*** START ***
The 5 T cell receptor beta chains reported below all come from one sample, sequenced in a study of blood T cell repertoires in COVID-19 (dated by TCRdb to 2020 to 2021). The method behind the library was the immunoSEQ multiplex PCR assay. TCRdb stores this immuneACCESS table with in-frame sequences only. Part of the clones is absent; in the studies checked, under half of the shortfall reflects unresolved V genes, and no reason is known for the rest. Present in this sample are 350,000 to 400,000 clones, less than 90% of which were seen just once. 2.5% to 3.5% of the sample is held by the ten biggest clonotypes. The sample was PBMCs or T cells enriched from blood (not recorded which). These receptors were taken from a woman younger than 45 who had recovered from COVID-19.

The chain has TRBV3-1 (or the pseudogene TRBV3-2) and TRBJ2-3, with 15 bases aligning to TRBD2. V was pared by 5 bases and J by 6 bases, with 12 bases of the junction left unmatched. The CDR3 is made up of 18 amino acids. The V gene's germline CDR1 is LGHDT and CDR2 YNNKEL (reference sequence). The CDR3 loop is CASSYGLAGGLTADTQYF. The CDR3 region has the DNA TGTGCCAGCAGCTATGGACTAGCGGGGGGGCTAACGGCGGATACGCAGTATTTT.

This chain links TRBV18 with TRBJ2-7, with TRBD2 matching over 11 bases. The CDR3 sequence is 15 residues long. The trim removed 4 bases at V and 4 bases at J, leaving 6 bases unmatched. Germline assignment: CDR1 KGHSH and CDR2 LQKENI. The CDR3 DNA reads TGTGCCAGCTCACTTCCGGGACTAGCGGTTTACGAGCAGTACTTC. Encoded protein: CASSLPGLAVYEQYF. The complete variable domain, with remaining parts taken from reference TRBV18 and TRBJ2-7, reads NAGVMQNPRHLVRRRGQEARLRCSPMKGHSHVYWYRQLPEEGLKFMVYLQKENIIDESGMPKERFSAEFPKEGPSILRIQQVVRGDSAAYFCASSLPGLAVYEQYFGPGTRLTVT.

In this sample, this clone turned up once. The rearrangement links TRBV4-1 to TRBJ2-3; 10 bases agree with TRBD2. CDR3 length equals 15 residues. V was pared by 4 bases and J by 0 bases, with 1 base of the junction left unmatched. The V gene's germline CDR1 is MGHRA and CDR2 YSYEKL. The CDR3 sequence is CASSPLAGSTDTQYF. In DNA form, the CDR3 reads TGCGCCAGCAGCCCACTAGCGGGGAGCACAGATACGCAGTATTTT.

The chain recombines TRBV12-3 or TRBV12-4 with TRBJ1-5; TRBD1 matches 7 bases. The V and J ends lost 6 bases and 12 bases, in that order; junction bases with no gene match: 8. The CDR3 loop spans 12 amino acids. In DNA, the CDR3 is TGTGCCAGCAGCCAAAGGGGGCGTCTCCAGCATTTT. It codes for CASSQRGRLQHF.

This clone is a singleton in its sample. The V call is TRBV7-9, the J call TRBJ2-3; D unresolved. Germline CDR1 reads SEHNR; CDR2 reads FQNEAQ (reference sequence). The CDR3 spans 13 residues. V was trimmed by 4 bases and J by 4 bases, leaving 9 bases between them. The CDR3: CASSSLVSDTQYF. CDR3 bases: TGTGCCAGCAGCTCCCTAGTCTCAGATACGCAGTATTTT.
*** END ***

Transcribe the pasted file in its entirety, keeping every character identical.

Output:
The 5 T cell receptor beta chains reported below all come from one sample, sequenced in a study of blood T cell repertoires in COVID-19 (dated by TCRdb to 2020 to 2021). The method behind the library was the immunoSEQ multiplex PCR assay. TCRdb stores this immuneACCESS table with in-frame sequences only. Part of the clones is absent; in the studies checked, under half of the shortfall reflects unresolved V genes, and no reason is known for the rest. Present in this sample are 350,000 to 400,000 clones, less than 90% of which were seen just once. 2.5% to 3.5% of the sample is held by the ten biggest clonotypes. The sample was PBMCs or T cells enriched from blood (not recorded which). These receptors were taken from a woman younger than 45 who had recovered from COVID-19.

The chain has TRBV3-1 (or the pseudogene TRBV3-2) and TRBJ2-3, with 15 bases aligning to TRBD2. V was pared by 5 bases and J by 6 bases, with 12 bases of the junction left unmatched. The CDR3 is made up of 18 amino acids. The V gene's germline CDR1 is LGHDT and CDR2 YNNKEL (reference sequence). The CDR3 loop is CASSYGLAGGLTADTQYF. The CDR3 region has the DNA TGTGCCAGCAGCTATGGACTAGCGGGGGGGCTAACGGCGGATACGCAGTATTTT.

This chain links TRBV18 with TRBJ2-7, with TRBD2 matching over 11 bases. The CDR3 sequence is 15 residues long. The trim removed 4 bases at V and 4 bases at J, leaving 6 bases unmatched. Germline assignment: CDR1 KGHSH and CDR2 LQKENI. The CDR3 DNA reads TGTGCCAGCTCACTTCCGGGACTAGCGGTTTACGAGCAGTACTTC. Encoded protein: CASSLPGLAVYEQYF. The complete variable domain, with remaining parts taken from reference TRBV18 and TRBJ2-7, reads NAGVMQNPRHLVRRRGQEARLRCSPMKGHSHVYWYRQLPEEGLKFMVYLQKENIIDESGMPKERFSAEFPKEGPSILRIQQVVRGDSAAYFCASSLPGLAVYEQYFGPGTRLTVT.

In this sample, this clone turned up once. The rearrangement links TRBV4-1 to TRBJ2-3; 10 bases agree with TRBD2. CDR3 length equals 15 residues. V was pared by 4 bases and J by 0 bases, with 1 base of the junction left unmatched. The V gene's germline CDR1 is MGHRA and CDR2 YSYEKL. The CDR3 sequence is CASSPLAGSTDTQYF. In DNA form, the CDR3 reads TGCGCCAGCAGCCCACTAGCGGGGAGCACAGATACGCAGTATTTT.

The chain recombines TRBV12-3 or TRBV12-4 with TRBJ1-5; TRBD1 matches 7 bases. The V and J ends lost 6 bases and 12 bases, in that order; junction bases with no gene match: 8. The CDR3 loop spans 12 amino acids. In DNA, the CDR3 is TGTGCCAGCAGCCAAAGGGGGCGTCTCCAGCATTTT. It codes for CASSQRGRLQHF.

This clone is a singleton in its sample. The V call is TRBV7-9, the J call TRBJ2-3; D unresolved. Germline CDR1 reads SEHNR; CDR2 reads FQNEAQ (reference sequence). The CDR3 spans 13 residues. V was trimmed by 4 bases and J by 4 bases, leaving 9 bases between them. The CDR3: CASSSLVSDTQYF. CDR3 bases: TGTGCCAGCAGCTCCCTAGTCTCAGATACGCAGTATTTT.